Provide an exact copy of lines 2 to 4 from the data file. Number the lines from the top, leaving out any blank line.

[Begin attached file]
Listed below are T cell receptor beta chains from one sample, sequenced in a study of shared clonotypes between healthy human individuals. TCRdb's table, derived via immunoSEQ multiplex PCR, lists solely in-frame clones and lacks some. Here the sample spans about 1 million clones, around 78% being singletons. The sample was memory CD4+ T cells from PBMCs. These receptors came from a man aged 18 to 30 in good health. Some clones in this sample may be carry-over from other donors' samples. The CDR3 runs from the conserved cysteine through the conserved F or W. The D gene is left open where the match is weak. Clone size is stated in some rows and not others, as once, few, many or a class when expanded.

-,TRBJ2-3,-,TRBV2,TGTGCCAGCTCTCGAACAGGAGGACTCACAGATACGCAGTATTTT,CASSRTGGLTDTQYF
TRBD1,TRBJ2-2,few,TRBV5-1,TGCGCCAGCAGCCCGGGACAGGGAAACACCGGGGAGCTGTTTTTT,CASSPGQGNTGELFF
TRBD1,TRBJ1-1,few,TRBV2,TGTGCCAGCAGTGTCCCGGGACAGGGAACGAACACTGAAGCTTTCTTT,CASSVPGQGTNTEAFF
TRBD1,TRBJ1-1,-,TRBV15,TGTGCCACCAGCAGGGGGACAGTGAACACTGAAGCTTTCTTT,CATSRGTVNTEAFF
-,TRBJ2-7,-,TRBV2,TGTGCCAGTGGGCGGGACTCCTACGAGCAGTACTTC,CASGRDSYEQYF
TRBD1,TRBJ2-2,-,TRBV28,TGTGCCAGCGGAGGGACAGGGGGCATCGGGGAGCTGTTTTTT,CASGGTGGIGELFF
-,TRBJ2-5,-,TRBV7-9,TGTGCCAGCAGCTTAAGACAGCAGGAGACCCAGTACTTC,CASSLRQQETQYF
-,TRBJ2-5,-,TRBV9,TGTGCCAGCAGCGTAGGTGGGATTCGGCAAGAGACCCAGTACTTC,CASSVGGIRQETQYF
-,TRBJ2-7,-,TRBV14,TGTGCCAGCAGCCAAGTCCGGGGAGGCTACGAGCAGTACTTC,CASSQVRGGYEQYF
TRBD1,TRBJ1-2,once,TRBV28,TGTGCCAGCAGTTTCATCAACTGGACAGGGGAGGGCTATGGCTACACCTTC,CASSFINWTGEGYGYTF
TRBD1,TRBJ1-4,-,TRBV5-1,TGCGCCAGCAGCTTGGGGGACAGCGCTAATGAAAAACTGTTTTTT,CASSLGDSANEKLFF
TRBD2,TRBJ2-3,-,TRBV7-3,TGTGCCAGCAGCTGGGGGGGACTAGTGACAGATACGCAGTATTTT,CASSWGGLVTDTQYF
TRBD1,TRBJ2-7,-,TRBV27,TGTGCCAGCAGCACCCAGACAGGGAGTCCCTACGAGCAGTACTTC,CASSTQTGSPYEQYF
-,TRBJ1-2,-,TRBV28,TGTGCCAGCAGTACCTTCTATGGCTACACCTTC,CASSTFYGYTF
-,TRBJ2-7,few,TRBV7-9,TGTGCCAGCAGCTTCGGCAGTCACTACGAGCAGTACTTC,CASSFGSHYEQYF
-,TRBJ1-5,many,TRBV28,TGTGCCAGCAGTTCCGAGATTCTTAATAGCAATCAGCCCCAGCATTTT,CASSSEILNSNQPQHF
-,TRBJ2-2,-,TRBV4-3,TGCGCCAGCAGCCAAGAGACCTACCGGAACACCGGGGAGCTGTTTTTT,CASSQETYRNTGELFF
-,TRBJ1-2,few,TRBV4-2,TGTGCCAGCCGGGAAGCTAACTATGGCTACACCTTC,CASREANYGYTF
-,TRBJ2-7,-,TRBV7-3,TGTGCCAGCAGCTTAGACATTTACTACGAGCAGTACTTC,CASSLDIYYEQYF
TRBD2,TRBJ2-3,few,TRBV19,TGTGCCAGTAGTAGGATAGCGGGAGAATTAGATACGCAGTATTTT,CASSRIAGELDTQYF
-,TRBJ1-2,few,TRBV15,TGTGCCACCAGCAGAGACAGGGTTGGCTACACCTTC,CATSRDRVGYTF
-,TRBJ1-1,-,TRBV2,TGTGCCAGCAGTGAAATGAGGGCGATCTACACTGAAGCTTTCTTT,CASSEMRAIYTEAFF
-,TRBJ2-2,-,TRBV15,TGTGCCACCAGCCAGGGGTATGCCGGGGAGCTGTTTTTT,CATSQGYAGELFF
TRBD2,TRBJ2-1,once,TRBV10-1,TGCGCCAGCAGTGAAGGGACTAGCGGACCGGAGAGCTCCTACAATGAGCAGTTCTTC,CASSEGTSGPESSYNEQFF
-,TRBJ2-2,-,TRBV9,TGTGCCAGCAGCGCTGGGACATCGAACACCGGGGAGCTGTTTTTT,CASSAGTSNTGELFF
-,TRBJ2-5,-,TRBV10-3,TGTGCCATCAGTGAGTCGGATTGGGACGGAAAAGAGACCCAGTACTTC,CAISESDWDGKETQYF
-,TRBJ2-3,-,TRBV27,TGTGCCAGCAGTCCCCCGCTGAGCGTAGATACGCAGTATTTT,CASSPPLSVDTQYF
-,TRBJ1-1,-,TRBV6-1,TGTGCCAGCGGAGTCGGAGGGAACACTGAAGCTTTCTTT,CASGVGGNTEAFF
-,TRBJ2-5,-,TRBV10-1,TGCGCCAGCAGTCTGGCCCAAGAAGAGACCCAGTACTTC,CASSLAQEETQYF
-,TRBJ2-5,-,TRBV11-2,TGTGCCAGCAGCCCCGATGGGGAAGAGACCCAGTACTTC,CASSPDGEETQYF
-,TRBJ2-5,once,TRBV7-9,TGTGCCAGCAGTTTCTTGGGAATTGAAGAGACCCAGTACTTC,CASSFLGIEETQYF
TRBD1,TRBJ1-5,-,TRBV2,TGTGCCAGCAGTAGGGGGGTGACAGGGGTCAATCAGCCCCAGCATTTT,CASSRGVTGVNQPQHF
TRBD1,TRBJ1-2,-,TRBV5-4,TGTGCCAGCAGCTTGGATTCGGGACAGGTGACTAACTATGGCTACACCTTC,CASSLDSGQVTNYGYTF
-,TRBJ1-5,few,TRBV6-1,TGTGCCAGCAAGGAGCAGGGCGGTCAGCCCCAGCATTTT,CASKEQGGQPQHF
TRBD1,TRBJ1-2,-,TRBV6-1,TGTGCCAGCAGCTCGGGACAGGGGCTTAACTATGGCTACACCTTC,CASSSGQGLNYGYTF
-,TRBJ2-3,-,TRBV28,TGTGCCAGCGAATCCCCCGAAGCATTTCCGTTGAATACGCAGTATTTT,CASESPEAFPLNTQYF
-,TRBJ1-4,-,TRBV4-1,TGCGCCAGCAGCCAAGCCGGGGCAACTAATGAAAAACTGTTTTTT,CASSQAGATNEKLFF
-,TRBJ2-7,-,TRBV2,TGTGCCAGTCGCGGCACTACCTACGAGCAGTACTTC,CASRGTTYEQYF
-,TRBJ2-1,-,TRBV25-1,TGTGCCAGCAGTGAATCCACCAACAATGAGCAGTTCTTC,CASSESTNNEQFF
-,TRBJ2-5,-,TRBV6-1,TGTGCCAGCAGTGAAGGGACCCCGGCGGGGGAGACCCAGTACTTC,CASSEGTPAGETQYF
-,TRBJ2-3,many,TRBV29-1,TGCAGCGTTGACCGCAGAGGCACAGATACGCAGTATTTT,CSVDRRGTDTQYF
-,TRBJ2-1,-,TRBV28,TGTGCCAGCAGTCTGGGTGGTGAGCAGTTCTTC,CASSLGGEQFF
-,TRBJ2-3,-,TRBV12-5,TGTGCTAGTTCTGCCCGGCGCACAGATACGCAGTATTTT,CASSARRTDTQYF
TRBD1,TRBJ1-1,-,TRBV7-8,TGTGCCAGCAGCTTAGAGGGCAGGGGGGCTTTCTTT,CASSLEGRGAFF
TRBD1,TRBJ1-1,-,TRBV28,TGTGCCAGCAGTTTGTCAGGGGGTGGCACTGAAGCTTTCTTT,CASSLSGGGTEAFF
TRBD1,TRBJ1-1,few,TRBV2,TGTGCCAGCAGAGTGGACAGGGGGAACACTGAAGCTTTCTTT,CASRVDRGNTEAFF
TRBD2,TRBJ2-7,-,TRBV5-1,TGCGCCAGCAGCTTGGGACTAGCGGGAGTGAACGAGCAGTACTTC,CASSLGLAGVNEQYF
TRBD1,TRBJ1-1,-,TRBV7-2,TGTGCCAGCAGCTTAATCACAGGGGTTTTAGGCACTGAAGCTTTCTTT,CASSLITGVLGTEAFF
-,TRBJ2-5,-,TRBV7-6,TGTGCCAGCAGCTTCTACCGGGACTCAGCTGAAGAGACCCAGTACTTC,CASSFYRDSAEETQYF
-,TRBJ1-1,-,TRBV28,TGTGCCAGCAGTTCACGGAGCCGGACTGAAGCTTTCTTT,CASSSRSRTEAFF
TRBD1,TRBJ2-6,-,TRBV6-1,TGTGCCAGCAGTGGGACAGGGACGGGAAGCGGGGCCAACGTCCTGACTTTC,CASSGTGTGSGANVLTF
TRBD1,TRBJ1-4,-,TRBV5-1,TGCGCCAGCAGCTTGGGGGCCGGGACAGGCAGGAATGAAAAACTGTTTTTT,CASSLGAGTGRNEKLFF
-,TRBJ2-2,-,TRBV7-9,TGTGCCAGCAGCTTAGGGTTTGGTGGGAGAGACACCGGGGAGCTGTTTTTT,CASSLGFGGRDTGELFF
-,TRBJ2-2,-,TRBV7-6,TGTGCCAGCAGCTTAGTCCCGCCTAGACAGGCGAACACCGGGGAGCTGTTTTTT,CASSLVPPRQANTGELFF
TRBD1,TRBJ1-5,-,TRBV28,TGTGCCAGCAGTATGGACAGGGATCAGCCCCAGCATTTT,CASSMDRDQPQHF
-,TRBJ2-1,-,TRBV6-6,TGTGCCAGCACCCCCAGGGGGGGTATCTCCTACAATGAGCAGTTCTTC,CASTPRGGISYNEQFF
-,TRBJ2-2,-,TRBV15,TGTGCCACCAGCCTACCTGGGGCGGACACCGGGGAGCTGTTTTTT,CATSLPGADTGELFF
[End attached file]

-,TRBJ2-3,-,TRBV2,TGTGCCAGCTCTCGAACAGGAGGACTCACAGATACGCAGTATTTT,CASSRTGGLTDTQYF
TRBD1,TRBJ2-2,few,TRBV5-1,TGCGCCAGCAGCCCGGGACAGGGAAACACCGGGGAGCTGTTTTTT,CASSPGQGNTGELFF
TRBD1,TRBJ1-1,few,TRBV2,TGTGCCAGCAGTGTCCCGGGACAGGGAACGAACACTGAAGCTTTCTTT,CASSVPGQGTNTEAFF